In February, the United States Tax Court issued an opinion in the case of Gabriel J. Loup. Agents or auditors of the Internal Revenue Service had determined that Mr. Loup owed more taxes for his 2003 federal income tax return than he had reported or paid. The dispute revolved around his entitlement to claimed business expense deductions. IRS said he couldn't deduct expenses he had wanted to. Gabriel represented himself before the court; he didn't hire an attorney to represent him.
You have to be careful of the judge you get. In this case, Gabriel drew a judge named Wherry. Now, that has to give you pause and make you wary, doesn't it? Some might say it should be enough to let the case go and not argue it. Anyway, I suppose Gabriel didn't know he would draw that judge and decided to proceede anyway. Afterall, Gabriel aspired to a profession in comedy.
Yeah, Gabriel wanted to be a standup comedian and actor. He had some experience to tell the court about. As a matter of fact, in October 2002, he had signed a contract with the Morgan Agency for a one-year period. The agency would act as Gabriel's agent for some television commercials. Gabriel also had a regular job. He was licensed as an intensive care unit nurse and worked as a pharmaceutical company representative.
Gabriel said he became a member of the 9 Layer Dipz, a sketch comedy group, in 2002 or earlier. The group, 9 Layer Dipz, wrote, produced, and directed its own comedy shows.
On his tax return for 2003, Gabriel claimed deductions on Schedule A that totaled $16,704, $12,811 of which were listed as "job expenses and most other miscellaneous deductions" which actually represented $13,761 of expenditures limited by two percent of Gab's reported adjusted gross income for the year. He detailed the expenses on an attachment, a Form 2106-EZ, used for deducting unreimbursed employee business expenses. He also stapled an explanry statement to his return.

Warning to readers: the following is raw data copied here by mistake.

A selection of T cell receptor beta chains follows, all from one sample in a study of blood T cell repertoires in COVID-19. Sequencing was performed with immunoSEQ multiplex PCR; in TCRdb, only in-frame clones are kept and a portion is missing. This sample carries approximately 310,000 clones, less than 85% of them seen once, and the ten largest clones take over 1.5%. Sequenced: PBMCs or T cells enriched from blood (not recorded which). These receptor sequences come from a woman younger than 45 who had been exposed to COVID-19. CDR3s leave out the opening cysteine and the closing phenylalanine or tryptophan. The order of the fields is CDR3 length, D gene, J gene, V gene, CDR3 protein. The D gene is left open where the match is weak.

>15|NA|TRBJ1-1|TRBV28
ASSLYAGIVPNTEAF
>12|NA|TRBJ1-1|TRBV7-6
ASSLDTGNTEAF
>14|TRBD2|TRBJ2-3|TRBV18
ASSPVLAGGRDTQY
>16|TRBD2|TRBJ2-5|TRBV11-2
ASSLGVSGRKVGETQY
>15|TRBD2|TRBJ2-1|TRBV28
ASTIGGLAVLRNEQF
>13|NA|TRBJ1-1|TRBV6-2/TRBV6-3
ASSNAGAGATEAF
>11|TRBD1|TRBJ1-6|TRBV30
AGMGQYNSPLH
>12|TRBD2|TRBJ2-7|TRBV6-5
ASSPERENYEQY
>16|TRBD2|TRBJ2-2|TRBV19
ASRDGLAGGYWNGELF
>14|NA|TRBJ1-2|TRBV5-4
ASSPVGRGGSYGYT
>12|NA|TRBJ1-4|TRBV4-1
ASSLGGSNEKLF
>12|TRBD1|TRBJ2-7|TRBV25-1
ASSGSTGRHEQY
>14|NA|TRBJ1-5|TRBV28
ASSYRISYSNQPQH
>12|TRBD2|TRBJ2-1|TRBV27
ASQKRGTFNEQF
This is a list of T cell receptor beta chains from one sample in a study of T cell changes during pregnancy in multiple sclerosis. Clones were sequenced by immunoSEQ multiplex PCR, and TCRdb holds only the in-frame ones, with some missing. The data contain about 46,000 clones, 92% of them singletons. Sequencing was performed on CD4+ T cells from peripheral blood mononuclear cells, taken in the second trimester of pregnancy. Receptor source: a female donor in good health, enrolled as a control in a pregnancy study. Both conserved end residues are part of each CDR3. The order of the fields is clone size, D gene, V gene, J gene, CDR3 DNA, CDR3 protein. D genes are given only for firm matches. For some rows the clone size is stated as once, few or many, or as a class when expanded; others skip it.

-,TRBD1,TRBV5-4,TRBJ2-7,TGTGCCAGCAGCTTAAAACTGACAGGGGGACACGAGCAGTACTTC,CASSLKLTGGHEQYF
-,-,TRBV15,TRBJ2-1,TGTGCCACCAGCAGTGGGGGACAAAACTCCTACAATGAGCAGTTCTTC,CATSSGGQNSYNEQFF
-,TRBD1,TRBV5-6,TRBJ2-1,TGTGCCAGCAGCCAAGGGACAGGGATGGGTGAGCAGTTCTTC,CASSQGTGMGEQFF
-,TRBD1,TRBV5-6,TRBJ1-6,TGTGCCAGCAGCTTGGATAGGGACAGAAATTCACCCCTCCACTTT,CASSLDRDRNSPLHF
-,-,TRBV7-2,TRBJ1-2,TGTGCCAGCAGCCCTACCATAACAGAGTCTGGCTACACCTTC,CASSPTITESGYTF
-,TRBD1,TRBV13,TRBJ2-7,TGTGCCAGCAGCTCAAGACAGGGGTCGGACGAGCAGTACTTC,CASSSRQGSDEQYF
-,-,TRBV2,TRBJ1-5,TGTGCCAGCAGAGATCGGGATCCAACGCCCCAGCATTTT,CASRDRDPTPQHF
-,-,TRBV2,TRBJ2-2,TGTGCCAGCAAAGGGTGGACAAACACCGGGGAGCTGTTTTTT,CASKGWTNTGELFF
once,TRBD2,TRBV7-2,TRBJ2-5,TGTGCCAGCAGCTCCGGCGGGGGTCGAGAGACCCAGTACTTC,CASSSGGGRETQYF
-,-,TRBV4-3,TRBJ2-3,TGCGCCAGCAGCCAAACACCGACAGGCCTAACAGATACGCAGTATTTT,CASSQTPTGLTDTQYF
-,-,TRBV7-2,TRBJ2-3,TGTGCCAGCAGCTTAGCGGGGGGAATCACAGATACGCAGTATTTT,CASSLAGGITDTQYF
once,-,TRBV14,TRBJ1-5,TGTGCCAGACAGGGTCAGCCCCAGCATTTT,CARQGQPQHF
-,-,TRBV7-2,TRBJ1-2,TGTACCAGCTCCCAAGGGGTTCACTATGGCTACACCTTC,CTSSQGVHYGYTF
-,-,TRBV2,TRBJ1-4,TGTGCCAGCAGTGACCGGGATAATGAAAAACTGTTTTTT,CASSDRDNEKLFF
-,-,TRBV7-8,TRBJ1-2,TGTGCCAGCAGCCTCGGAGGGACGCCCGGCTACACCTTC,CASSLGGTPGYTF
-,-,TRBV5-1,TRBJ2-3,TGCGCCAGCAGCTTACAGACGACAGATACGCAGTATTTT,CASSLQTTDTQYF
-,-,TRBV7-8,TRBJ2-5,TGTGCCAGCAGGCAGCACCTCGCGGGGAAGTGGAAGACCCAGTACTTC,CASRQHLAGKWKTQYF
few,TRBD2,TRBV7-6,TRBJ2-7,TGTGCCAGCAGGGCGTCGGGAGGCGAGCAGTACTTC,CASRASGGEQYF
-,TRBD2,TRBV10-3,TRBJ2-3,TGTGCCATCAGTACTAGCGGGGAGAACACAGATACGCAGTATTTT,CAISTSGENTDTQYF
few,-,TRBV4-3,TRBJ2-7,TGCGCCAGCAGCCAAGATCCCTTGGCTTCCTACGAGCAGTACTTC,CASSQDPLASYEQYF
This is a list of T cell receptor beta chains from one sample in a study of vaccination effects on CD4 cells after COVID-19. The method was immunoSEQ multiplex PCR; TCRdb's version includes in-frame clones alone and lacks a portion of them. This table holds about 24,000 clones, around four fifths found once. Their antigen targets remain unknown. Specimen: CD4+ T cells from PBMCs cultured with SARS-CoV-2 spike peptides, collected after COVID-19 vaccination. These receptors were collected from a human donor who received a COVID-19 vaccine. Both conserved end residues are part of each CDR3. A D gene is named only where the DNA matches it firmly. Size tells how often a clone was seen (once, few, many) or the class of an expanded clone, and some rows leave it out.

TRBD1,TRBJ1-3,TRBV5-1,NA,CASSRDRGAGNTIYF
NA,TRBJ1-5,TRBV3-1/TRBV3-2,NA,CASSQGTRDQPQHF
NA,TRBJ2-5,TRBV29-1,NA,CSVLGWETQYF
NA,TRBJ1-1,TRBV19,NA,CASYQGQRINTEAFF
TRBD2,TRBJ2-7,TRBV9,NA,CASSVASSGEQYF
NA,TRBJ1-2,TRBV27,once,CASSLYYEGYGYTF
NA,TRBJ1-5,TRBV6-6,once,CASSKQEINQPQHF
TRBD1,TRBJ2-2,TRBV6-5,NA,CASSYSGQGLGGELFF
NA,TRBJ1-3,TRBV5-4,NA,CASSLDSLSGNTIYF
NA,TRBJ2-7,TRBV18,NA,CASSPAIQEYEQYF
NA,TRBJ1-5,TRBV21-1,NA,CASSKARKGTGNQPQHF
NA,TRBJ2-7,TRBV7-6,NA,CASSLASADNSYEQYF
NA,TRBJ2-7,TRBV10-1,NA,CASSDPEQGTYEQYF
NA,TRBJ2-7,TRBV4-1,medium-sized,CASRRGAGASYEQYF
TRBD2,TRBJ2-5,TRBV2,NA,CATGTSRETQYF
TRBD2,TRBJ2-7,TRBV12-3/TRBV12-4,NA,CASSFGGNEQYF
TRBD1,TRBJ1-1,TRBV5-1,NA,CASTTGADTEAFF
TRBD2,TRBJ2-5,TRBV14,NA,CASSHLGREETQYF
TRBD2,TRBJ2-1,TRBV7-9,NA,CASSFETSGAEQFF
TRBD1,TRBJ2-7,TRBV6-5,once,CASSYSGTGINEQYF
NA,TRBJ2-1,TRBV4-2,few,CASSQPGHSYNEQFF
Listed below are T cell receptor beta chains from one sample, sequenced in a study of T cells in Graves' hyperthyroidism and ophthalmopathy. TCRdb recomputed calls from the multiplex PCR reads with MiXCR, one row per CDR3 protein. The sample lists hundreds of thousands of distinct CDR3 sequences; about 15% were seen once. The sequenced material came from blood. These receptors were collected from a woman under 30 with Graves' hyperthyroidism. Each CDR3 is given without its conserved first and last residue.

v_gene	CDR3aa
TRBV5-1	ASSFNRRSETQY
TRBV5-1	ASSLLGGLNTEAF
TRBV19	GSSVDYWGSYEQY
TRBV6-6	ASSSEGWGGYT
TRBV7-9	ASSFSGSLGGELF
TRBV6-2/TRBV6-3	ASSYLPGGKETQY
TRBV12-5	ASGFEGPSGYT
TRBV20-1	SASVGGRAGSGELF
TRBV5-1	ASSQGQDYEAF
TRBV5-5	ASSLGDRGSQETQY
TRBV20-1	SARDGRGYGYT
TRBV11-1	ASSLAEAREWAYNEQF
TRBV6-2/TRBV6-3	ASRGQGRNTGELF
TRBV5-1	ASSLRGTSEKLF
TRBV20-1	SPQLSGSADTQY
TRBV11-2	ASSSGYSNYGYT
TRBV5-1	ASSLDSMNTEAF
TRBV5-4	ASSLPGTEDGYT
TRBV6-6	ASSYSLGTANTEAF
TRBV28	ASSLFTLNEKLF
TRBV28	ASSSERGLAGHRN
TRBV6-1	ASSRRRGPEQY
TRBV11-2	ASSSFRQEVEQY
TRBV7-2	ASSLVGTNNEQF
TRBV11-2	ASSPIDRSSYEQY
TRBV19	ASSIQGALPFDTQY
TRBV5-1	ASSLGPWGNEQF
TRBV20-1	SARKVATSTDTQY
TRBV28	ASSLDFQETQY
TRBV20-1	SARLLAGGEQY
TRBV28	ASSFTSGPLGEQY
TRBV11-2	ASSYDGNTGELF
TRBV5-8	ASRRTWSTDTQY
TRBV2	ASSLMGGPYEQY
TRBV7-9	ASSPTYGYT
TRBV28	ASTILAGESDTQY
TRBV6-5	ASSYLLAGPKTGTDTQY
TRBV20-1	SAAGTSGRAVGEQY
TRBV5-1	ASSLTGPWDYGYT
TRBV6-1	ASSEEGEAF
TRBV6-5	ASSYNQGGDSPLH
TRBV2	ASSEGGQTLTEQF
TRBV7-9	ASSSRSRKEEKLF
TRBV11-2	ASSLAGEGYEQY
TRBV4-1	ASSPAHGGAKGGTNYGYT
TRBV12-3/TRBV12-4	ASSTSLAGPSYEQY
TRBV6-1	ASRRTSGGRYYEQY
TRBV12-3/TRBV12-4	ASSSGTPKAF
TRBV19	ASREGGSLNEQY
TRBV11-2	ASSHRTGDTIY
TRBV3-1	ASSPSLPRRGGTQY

The first thing that should be noted is that Gabriel's tax return preparer put these expenses on the Schedule A and then detailed them on the Form 2106-EZ erroneously; they should have gone on a Schedule C. The preparer, it appears, didn't know what he was doing.
During the trial, Gabriel and the IRS argued about whether his activity relative to comedy was a hobby or not. Of course the IRS said it was a hobby and Gabriel said it most certainly wasn't. Most of the evidence Gabriel submitted was intended to prove that the activity wasn't a hobby, but most of the evidence he had also postdated the year at issue, 2003. Eventually, IRS gave up on the hobby issue, conceding it, and argued that Gabriel wasn't in a business yet as a comedian so he couldn't deduct the expenses. It basically said that Gabriel had only done his comedian routines sporadically up to the end of that year and, therefore, it wasn't a going concern. It said he failed to substantiate the expenses and said many of them were personal and not business expenses.
Gabriel provided four advertisements for 9 Layer Dipz but none of them indicated which year they pertained to. Some of them did provide the day and month of a performace but not the year. Gabriel said at least one of them pertained to 2003, but the advertisement itself said it was going to happen on a particular day, a Wednesday or some such, and that particular day on that particular month in 2003 was not a Wednesday. Ah oh! Also, it became apparent that Gabriel had created a log that didn't coincide with anything else and appeared to be made up. Double ah oh!
The evidence indicated that all of Gabriel's performances with 9 Layer Dipz occurred in 2004 not 2003. Even the contract Gabriel had entered into in 2003 was not helpful because it didn't establish that he had ever performed as a comedian or actor in 2003. The court concluded Gabriel had not demonstrated active involvement in acting or comedy in 2003.
Gabriel lost his case because he didn't have his facts straight, didn't have his evidence properly lined up, wasn't entirely prepared, didn't have a business plan, and probably another few dozen reasons that could be listed. Preparation precedes power. If you're not prepared, don't expect to have any power to persuade a revenue agent or a tax auditor, or, for that matter, the United States Tax Court over agains what an agent of the IRS says.